Addressing private sector fraud in small and medium-sized enterprises: overrated risk or underestimated threat?

Loos, Astrid (2010) Addressing private sector fraud in small and medium-sized enterprises: overrated risk or underestimated threat? MSc dissertation, University of Portsmouth.

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    The overall aim of this thesis is to investigate fraud in small and medium-sized enterprises (SMEs) focusing on the challenges to counter it and various possibilities to reduce the fraud risk. Reviewing the existing literature illustrated the need for the current study. Much of the existing literature shows that fraud in the private sector is a relatively young research topic. Many studies and research results are designed to meet the needs of larger corporations, which by nature operate under different parameters. While these research results might serve as starting points for any SME‟s effort to counter fraud, they do not reflect the requirements and organizational hurdles that SMEs are challenged with. Although this research supports theoretical explanations of SMEs being in a difficult economic situation to spare additional resources to counter fraud, other explanations are equally considered. Some SMEs might believe that they are simply not “attractive” to fraudsters or trust their employees to an extent that they do not consider fraud to be an issue. Regardless of the underlying reasoning however, effective fraud prevention is also possible in SMEs and with limited resources only. This thesis focuses on a number of tools and approaches such as benchmarking, business partnering, fraud risk assessment and many more. All of these tools are designed to support the anti-fraud efforts of SMEs in a cost-efficient manner. It is concluded that while there are tools and possibilities available, there still seems to be too little activity by SMEs to address fraud and corruption adequately. Yet successful fraud prevention starts by changing the mindset of those in charge. As there is also little research conducted on fraud specifically in SMEs, there is a lack of guidance available from academia to provide support for SMEs which strive to address fraud and corruption in their organization. This thesis therefore advocates a stronger focus on countering fraud in small and medium-sized enterprises by both, SMEs themselves and academia – particularly as many best practices of larger corporations are considered transferable to smaller organizations.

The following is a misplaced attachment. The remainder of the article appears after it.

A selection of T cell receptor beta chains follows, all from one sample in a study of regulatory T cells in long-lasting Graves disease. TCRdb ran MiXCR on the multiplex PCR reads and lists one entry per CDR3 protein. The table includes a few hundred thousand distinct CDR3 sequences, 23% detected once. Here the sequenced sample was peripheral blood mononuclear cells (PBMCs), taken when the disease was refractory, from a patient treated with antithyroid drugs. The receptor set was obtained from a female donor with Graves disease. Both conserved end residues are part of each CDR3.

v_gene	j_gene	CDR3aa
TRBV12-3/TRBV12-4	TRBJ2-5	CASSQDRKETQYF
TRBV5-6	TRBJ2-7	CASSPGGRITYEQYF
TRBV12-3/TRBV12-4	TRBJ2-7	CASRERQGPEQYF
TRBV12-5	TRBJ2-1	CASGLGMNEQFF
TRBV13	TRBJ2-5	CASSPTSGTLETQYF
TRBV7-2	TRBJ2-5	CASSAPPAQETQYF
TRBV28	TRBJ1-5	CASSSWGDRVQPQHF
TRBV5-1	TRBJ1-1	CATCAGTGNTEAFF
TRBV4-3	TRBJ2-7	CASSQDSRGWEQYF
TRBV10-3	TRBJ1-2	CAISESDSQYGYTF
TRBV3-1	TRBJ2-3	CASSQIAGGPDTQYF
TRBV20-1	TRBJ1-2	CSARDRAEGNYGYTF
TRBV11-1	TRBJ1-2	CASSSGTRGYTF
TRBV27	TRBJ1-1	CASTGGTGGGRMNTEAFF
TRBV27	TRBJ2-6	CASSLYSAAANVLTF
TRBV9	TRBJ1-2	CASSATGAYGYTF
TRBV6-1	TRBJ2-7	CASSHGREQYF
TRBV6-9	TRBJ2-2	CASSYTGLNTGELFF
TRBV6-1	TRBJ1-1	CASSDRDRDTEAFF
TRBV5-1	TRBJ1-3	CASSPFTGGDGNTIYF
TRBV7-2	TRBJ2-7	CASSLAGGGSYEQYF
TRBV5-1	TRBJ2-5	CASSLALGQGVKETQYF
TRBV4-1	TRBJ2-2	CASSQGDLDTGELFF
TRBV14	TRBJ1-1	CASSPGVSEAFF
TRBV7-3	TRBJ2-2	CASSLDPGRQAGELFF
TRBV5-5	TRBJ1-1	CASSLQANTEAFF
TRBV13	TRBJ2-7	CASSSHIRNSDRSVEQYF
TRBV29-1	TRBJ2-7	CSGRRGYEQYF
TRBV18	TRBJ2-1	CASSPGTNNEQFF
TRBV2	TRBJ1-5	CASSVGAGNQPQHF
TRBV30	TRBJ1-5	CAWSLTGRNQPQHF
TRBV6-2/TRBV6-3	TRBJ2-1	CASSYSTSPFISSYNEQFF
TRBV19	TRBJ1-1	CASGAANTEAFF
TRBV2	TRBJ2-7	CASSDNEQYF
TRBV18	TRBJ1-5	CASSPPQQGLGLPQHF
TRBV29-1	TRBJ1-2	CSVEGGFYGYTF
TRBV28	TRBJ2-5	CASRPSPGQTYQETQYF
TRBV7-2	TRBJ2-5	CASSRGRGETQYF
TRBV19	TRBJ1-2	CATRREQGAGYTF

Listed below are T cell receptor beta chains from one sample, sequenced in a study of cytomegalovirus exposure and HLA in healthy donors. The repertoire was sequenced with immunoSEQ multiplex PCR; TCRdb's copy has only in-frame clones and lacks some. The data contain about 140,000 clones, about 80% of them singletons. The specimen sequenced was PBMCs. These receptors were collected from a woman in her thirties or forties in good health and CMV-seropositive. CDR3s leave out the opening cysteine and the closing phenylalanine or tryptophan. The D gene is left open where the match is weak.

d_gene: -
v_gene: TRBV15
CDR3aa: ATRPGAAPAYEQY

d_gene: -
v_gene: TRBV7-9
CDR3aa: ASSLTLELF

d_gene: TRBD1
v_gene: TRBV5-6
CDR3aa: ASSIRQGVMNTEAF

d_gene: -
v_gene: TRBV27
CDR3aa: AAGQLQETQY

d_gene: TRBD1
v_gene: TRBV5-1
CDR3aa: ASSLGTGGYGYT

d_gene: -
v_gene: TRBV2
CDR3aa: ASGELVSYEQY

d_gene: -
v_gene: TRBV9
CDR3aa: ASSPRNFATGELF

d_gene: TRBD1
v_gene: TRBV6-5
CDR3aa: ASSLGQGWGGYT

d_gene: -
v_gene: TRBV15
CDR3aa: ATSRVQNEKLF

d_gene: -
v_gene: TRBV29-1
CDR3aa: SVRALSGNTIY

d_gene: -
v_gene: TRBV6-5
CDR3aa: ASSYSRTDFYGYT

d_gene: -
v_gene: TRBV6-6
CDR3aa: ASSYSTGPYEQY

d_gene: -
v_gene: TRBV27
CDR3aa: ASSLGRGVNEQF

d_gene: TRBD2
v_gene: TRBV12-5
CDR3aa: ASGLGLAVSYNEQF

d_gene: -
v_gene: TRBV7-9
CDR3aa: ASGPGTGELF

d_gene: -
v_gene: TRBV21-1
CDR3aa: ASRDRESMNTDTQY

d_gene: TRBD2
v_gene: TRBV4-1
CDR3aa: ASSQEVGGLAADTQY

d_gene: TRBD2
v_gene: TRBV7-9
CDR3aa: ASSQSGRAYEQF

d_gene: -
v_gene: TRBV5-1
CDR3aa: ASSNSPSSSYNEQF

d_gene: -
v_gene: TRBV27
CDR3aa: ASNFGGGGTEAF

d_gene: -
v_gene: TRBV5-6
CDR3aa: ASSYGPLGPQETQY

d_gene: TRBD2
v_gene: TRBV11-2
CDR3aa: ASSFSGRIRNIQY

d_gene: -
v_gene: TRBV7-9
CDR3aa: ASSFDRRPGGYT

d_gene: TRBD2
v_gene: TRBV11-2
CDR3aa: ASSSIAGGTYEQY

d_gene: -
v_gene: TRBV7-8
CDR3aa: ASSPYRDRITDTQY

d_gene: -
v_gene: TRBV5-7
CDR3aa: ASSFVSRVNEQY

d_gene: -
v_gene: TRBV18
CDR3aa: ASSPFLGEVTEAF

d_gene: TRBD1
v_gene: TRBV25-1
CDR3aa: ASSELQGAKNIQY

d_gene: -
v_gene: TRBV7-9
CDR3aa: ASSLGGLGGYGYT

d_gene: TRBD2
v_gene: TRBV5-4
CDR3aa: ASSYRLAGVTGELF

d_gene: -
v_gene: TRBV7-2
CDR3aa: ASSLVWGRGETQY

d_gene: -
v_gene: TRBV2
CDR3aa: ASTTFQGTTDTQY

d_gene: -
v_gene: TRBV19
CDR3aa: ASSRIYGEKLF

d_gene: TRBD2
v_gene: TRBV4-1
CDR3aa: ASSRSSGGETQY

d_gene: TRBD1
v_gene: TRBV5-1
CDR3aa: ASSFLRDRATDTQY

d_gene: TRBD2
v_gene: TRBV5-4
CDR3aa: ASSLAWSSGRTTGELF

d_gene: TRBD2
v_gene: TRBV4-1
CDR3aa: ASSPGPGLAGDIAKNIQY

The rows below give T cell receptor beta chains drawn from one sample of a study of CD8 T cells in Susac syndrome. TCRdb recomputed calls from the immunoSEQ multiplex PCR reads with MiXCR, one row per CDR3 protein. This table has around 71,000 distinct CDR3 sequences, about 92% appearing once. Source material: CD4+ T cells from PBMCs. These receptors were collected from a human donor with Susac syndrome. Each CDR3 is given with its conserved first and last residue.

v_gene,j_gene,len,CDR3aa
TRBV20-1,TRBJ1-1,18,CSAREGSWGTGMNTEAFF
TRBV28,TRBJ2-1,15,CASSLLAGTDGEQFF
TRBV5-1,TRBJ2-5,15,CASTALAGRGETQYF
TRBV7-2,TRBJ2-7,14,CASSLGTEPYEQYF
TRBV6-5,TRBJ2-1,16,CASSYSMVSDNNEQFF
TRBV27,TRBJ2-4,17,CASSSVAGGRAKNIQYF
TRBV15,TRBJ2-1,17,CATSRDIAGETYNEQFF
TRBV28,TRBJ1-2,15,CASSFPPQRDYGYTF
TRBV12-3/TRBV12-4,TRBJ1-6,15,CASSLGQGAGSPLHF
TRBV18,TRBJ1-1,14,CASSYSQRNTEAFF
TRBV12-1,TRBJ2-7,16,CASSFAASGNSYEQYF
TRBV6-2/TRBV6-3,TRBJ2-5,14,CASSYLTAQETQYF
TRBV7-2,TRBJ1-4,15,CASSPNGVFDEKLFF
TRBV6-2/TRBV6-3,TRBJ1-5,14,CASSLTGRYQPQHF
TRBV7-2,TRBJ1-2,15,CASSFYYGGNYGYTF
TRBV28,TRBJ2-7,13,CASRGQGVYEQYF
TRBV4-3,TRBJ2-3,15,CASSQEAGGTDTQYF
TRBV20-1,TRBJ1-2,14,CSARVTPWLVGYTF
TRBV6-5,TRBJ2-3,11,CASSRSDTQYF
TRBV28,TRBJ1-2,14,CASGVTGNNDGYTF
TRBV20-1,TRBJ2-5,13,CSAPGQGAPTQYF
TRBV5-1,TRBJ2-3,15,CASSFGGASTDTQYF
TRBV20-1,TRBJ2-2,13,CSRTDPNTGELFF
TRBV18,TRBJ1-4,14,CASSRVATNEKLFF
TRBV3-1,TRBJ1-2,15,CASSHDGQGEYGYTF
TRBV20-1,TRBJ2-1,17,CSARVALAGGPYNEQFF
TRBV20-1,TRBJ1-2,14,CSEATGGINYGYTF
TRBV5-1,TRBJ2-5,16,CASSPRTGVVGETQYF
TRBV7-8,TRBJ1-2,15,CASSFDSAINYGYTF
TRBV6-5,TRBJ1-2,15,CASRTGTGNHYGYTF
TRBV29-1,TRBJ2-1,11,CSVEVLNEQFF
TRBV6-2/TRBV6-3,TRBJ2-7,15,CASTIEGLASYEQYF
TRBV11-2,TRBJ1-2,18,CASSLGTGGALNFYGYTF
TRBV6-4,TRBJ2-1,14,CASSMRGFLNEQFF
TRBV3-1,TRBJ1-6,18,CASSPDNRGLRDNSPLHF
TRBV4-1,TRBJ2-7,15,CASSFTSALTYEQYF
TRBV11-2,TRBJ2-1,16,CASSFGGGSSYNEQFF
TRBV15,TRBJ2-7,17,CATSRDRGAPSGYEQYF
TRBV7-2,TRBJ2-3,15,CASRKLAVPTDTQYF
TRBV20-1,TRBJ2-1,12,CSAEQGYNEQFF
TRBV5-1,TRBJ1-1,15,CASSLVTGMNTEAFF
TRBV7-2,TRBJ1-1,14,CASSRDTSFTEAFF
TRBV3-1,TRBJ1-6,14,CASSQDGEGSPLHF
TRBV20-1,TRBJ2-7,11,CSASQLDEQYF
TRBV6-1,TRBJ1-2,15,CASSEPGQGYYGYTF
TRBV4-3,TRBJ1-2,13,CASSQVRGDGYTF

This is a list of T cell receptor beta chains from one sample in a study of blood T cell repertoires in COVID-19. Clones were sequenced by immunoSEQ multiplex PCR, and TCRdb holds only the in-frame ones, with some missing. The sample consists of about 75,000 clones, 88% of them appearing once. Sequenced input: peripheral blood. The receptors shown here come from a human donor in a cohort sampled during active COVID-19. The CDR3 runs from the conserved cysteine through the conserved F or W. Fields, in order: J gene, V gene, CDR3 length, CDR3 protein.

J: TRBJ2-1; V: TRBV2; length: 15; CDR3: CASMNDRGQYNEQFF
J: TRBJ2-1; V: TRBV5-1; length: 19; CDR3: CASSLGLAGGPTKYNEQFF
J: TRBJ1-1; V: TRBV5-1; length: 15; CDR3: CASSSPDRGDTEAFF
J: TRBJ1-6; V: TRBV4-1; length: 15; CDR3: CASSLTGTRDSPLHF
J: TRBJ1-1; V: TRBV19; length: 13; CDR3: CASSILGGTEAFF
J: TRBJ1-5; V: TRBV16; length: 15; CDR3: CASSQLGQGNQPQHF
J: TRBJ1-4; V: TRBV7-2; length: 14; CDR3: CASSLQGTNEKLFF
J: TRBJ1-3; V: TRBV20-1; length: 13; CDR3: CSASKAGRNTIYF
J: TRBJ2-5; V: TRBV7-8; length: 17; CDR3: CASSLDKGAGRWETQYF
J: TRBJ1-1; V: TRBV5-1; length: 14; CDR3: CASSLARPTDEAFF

Item Type: Dissertation
    Departments/Research Groups: Faculty of Humanities and Social Sciences > Institute of Criminal Justice Studies
    Depositing User: Jane Polwin
    Date Deposited: 20 Jan 2011 12:49
    Last Modified: 28 Jan 2015 11:16

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